Book Blurb :
In 2007, the Center for Automation in Nanobiotech (CAN) outlined the hardware and software platform that would one day allow robots smaller than human cells to make medical diagnoses, conduct repairs, and even self-propagate. In the same year, the CBS network re-aired a program about the effects of propranolol on sufferers of extreme trauma. A simple pill, it had been discovered, could wipe out the memory of any traumatic event. At almost the same moment in humanity’s broad history, mankind had discovered the means for bringing about its utter downfall. And the ability to forget it ever happened.
One of the initial review books that I was asked by the publisher if I was interested in reviewing was Wool. I was surprised as the book is not exactly something I would accept normally but I agreed because the premise of the collection sounded interesting. I ended up enjoying the collection and was curious and excited to hear the announcement of Shift that was being touted as the prequel to Wool.
In Shift, we get three stories and learn the history of the silo and how things came to be in Wool. Unlike the last collection of stories in Wool, Shift has the same characters throughout the book but they appear in different eras due to cryogenics. What do I mean by cryogenic, you’re probably thinking as you read this? In simple terms, they have managed to successfully freeze people and wake them through technology they have created. In addition, what’s special about this is they don’t have to wait until death. They can do the procedure at any point and it is becoming very useful as things become bad in the year 2110. The only problem with the cryogenic process is that they have to take pills to help repress old memories before the advent of the silos. It causes problems as only men have been allowed to be wakened until certain silos start having problems. Only men are allowed to work in Silo One that is the hub of all Silos and where no woman or child is allowed to go because of how things operate.
The stories of the Silo start in the story. First Shift has two men, Donald Keene in the year 2049 a young congressional representative from Georgia, and Troy in the year 2110 who has been woken up for his work shift. It would first appear they are miles apart until their roles become clear and their worlds collide in 2110. Donald has come to Washington hoping to make a difference. He knows it not going to be easy but he has the Senator for Georgia on his side and his close friend Mick there with him as a fellow congressional representative. However, the Senator has other ideas and both congressional representatives are asked to help with a building project that the Senator has going. The Senator has been working on this for years and is now putting into action his secret plan as he has the right people that he can trust. Donald embraces the project without questioning the Senator as they are old acquaintances but soon his personal life is falling apart. His wife Helen thinks he is crazy and not over Anna, the Senator’s daughter. As the Senator makes more demands and increasing is more secretive with his dealings, getting his daughter Anna involved and his sister Charlotte who happens to be in the army in this project, you think he would start to question things but he doesn’t in this story and it frustrated me along with how little we learn about Troy in this story.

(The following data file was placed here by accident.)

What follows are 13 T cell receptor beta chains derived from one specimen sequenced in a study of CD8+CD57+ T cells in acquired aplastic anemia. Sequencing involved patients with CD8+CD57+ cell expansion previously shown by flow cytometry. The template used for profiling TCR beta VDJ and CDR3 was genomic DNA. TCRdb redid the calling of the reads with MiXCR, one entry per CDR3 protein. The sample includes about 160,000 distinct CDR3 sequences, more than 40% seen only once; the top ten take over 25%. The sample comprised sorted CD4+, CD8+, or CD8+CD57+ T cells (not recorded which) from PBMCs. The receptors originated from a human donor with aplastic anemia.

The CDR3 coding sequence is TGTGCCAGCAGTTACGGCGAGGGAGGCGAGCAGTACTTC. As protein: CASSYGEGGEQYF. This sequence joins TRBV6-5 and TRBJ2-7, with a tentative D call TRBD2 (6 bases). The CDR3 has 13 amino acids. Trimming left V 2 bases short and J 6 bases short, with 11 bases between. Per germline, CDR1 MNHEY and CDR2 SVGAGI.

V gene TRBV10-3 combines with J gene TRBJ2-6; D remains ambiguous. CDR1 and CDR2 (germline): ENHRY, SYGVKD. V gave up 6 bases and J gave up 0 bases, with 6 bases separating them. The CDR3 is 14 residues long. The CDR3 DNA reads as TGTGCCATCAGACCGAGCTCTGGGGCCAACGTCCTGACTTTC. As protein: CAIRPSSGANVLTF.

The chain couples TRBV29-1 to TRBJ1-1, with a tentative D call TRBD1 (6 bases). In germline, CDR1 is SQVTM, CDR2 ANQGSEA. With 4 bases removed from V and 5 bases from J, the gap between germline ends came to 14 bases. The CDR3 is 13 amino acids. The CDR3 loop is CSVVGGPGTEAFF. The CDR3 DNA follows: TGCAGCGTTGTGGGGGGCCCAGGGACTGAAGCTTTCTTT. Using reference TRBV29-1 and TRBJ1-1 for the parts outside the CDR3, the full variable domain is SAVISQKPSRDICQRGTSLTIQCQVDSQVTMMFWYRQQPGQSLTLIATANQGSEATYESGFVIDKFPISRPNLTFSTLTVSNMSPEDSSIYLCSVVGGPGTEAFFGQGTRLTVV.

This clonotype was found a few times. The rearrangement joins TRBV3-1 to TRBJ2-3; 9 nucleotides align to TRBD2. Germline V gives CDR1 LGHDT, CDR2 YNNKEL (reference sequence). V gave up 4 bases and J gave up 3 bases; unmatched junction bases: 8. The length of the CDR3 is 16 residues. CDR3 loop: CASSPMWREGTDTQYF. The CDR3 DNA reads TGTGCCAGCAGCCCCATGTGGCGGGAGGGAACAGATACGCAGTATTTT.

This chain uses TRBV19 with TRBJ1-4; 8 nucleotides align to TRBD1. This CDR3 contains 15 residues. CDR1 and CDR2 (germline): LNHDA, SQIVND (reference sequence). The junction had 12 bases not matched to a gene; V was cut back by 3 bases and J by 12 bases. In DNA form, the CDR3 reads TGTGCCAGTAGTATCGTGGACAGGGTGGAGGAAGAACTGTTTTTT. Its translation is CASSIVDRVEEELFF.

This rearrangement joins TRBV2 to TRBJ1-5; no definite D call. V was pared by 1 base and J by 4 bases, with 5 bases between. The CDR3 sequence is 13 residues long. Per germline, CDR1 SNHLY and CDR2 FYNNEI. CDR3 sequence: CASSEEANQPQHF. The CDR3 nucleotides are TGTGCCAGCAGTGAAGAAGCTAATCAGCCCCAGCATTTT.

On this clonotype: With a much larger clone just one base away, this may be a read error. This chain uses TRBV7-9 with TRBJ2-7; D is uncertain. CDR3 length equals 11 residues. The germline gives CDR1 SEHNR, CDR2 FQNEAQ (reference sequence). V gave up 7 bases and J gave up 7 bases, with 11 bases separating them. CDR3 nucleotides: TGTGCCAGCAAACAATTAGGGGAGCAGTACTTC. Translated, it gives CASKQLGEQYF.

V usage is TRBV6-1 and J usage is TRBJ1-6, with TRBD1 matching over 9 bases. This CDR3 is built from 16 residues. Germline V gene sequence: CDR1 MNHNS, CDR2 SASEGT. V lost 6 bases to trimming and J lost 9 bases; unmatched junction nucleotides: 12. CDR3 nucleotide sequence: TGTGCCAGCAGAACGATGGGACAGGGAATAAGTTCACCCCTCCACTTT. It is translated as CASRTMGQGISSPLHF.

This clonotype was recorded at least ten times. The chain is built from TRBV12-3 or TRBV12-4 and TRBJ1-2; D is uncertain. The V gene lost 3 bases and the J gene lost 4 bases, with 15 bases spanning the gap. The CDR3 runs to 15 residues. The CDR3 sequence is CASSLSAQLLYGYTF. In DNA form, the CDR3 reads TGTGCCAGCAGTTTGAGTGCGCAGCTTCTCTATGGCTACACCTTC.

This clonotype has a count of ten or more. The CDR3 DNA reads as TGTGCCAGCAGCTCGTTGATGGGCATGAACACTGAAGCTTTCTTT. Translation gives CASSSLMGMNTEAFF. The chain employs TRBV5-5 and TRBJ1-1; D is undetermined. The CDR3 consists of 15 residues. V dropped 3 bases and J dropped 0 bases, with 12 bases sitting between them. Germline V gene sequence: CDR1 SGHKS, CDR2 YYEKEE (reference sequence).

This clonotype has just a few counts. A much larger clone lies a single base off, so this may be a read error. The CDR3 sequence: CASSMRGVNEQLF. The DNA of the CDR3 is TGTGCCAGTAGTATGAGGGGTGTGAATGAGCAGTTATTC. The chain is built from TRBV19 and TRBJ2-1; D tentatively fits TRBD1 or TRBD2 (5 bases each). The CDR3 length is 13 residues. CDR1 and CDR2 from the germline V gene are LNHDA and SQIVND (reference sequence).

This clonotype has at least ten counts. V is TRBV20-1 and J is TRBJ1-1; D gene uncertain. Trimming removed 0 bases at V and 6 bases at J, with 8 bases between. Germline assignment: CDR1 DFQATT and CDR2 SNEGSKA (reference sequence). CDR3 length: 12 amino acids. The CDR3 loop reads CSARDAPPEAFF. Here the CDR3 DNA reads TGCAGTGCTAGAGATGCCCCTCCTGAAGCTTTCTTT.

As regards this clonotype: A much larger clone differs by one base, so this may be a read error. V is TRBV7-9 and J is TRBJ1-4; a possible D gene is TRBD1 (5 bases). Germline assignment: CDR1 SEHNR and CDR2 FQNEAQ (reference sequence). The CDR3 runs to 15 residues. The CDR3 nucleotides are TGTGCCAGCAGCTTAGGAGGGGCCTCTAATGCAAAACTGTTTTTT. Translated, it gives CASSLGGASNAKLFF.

In the year 2110, Troy is in the midst of his six-month shift as supervisor in Silo One. Troy does not question anything until things start to go wrong in the hub. Some of his workers in Silo One start to go crazy and are forced to go back to cryo-sleep until some unknown date. Troy tries to think how to solve the problem and decides to visit the sleeping area only to discover a chamber that contains someone he though he knew. It brings repressed memories to light but he has no time to question them as they start to have problems in other Silos.
Second Shift is the second of the three stories, and continues seamlessly from the first, and brings us closer to where Wool begins. Things are getting worse so some drastic measures are made and three important people are brought back. Anna, Senator and Donald return and the POV changes to Donald’s perspective mainly as we learn how he discovers what exactly he was working on all those years ago and how it impacts him now as he works to save the Senator It continues into the third story as we finally discover what has happened to reach exactly where Wool starts from.
This collection centers on the men, there are not many women in this book who get named and that is because they are not important. Off the top of my head, I only can name three and they were all either related to Donald or the Senator. There is Anna, the Senator daughter and former girlfriend of Donald; Helen, Donald’s wife and Charlotte, Donald’s sister. These women are central to what the Senator wants but treated as mere sexual objects. I will not go into many details but it is something that may get women up in arms. For me, personally, now that I think about it, it’s wrong but I get why it seemed to be a part of story as it make sense as we go on. 4 couples and I must admit I enjoyed this book for a variety of reasons in comparison to its predecessor, Wool.
Publisher : Random House Australia
Source : Publicist Provided for review
Released : April 2013